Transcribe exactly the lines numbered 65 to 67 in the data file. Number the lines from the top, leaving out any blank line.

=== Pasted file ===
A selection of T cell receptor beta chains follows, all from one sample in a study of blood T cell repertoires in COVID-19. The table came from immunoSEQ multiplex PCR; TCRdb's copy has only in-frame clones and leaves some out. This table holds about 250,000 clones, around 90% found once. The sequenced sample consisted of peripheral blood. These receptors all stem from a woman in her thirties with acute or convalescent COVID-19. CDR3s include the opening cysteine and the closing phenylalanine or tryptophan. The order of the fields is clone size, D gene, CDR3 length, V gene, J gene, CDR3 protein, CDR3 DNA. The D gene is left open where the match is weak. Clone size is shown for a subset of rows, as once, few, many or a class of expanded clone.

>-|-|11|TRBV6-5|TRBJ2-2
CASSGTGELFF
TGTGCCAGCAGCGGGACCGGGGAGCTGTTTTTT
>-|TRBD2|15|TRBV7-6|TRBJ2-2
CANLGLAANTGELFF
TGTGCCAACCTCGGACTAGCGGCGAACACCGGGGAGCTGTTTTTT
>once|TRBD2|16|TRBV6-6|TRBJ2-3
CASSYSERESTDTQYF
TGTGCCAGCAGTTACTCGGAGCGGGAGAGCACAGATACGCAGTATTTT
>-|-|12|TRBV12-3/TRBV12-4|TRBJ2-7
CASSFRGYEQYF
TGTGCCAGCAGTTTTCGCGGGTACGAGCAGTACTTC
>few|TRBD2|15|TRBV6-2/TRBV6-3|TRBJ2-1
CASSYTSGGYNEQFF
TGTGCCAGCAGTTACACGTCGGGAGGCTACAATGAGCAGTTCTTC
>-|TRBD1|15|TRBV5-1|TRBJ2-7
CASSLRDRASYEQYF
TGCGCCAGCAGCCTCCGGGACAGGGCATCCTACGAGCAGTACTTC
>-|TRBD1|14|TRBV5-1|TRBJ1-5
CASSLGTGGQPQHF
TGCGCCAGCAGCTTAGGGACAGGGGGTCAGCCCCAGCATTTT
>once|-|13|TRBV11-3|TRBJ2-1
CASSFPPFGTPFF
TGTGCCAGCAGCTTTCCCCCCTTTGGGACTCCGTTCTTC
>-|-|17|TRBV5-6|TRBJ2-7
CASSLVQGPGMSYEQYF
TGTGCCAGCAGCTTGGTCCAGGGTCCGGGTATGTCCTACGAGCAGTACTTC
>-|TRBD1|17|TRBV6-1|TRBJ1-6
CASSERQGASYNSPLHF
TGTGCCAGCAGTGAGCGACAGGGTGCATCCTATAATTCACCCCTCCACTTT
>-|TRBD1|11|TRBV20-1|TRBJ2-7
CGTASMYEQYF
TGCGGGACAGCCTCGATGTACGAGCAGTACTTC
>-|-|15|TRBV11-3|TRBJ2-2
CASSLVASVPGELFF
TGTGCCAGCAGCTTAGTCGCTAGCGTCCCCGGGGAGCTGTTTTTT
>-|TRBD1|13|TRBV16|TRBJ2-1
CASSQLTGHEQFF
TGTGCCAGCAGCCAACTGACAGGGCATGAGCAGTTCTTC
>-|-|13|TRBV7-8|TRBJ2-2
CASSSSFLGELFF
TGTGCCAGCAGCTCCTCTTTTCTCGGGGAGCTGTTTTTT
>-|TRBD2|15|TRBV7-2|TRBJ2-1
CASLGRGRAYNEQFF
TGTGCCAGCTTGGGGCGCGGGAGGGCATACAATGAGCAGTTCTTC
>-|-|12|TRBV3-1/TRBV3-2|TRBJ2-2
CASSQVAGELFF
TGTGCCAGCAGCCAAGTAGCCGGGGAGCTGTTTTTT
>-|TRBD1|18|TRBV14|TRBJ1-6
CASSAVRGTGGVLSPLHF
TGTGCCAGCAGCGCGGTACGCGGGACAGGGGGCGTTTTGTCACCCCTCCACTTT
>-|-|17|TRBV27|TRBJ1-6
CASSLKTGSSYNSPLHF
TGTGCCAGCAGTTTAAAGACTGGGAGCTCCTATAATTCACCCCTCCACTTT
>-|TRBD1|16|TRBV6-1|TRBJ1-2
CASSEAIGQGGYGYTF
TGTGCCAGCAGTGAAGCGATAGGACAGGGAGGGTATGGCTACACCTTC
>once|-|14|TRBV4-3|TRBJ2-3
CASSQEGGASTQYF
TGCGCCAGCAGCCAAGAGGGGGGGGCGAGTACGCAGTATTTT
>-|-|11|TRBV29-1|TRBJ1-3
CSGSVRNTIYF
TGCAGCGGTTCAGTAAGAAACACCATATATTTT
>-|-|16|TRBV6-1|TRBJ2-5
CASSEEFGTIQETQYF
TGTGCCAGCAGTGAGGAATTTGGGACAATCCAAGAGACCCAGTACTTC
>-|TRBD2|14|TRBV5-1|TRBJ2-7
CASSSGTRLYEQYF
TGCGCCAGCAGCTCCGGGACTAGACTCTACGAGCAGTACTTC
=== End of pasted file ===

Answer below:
>-|-|16|TRBV6-1|TRBJ2-5
CASSEEFGTIQETQYF
TGTGCCAGCAGTGAGGAATTTGGGACAATCCAAGAGACCCAGTACTTC